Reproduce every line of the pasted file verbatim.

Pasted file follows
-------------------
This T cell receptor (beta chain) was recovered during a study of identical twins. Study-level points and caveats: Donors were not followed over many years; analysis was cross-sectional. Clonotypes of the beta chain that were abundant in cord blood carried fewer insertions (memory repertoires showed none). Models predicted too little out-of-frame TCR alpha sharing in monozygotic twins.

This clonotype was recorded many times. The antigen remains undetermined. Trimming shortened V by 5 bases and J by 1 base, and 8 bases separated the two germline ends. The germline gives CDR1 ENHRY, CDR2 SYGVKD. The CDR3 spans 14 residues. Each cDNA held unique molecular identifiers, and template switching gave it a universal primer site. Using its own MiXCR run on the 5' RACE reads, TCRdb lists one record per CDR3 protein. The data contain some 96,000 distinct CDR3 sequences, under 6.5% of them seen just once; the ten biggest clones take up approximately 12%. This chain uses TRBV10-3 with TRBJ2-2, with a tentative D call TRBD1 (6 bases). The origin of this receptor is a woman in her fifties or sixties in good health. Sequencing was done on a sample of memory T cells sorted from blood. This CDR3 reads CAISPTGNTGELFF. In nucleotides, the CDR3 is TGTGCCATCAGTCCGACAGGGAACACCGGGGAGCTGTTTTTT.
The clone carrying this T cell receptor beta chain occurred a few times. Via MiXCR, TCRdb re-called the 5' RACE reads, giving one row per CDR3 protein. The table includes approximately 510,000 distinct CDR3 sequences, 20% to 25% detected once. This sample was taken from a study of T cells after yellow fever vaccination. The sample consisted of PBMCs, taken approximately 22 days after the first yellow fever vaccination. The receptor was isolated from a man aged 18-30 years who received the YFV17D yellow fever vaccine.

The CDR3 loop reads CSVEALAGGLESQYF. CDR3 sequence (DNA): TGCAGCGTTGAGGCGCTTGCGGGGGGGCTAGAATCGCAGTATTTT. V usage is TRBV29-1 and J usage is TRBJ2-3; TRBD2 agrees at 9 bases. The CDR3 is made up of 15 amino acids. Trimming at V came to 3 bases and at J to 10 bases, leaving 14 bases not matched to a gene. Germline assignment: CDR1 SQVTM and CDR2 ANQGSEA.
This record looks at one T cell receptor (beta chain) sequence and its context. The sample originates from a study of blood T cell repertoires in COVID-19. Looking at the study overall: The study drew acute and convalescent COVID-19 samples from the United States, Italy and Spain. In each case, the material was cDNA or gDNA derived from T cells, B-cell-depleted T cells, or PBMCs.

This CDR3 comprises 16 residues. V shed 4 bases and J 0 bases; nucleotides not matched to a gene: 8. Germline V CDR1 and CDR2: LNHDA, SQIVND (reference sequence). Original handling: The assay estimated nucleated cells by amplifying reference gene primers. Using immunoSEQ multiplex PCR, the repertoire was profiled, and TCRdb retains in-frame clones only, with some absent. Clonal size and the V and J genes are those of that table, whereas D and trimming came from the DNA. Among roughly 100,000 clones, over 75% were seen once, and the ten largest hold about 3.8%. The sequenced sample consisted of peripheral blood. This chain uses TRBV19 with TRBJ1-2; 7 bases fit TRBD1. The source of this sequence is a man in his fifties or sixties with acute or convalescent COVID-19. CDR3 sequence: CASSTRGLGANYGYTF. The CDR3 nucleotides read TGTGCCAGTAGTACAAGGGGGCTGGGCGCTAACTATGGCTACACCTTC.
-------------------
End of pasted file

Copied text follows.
This T cell receptor (beta chain) was recovered during a study of identical twins. Study-level points and caveats: Donors were not followed over many years; analysis was cross-sectional. Clonotypes of the beta chain that were abundant in cord blood carried fewer insertions (memory repertoires showed none). Models predicted too little out-of-frame TCR alpha sharing in monozygotic twins.

This clonotype was recorded many times. The antigen remains undetermined. Trimming shortened V by 5 bases and J by 1 base, and 8 bases separated the two germline ends. The germline gives CDR1 ENHRY, CDR2 SYGVKD. The CDR3 spans 14 residues. Each cDNA held unique molecular identifiers, and template switching gave it a universal primer site. Using its own MiXCR run on the 5' RACE reads, TCRdb lists one record per CDR3 protein. The data contain some 96,000 distinct CDR3 sequences, under 6.5% of them seen just once; the ten biggest clones take up approximately 12%. This chain uses TRBV10-3 with TRBJ2-2, with a tentative D call TRBD1 (6 bases). The origin of this receptor is a woman in her fifties or sixties in good health. Sequencing was done on a sample of memory T cells sorted from blood. This CDR3 reads CAISPTGNTGELFF. In nucleotides, the CDR3 is TGTGCCATCAGTCCGACAGGGAACACCGGGGAGCTGTTTTTT.
The clone carrying this T cell receptor beta chain occurred a few times. Via MiXCR, TCRdb re-called the 5' RACE reads, giving one row per CDR3 protein. The table includes approximately 510,000 distinct CDR3 sequences, 20% to 25% detected once. This sample was taken from a study of T cells after yellow fever vaccination. The sample consisted of PBMCs, taken approximately 22 days after the first yellow fever vaccination. The receptor was isolated from a man aged 18-30 years who received the YFV17D yellow fever vaccine.

The CDR3 loop reads CSVEALAGGLESQYF. CDR3 sequence (DNA): TGCAGCGTTGAGGCGCTTGCGGGGGGGCTAGAATCGCAGTATTTT. V usage is TRBV29-1 and J usage is TRBJ2-3; TRBD2 agrees at 9 bases. The CDR3 is made up of 15 amino acids. Trimming at V came to 3 bases and at J to 10 bases, leaving 14 bases not matched to a gene. Germline assignment: CDR1 SQVTM and CDR2 ANQGSEA.
This record looks at one T cell receptor (beta chain) sequence and its context. The sample originates from a study of blood T cell repertoires in COVID-19. Looking at the study overall: The study drew acute and convalescent COVID-19 samples from the United States, Italy and Spain. In each case, the material was cDNA or gDNA derived from T cells, B-cell-depleted T cells, or PBMCs.

This CDR3 comprises 16 residues. V shed 4 bases and J 0 bases; nucleotides not matched to a gene: 8. Germline V CDR1 and CDR2: LNHDA, SQIVND (reference sequence). Original handling: The assay estimated nucleated cells by amplifying reference gene primers. Using immunoSEQ multiplex PCR, the repertoire was profiled, and TCRdb retains in-frame clones only, with some absent. Clonal size and the V and J genes are those of that table, whereas D and trimming came from the DNA. Among roughly 100,000 clones, over 75% were seen once, and the ten largest hold about 3.8%. The sequenced sample consisted of peripheral blood. This chain uses TRBV19 with TRBJ1-2; 7 bases fit TRBD1. The source of this sequence is a man in his fifties or sixties with acute or convalescent COVID-19. CDR3 sequence: CASSTRGLGANYGYTF. The CDR3 nucleotides read TGTGCCAGTAGTACAAGGGGGCTGGGCGCTAACTATGGCTACACCTTC.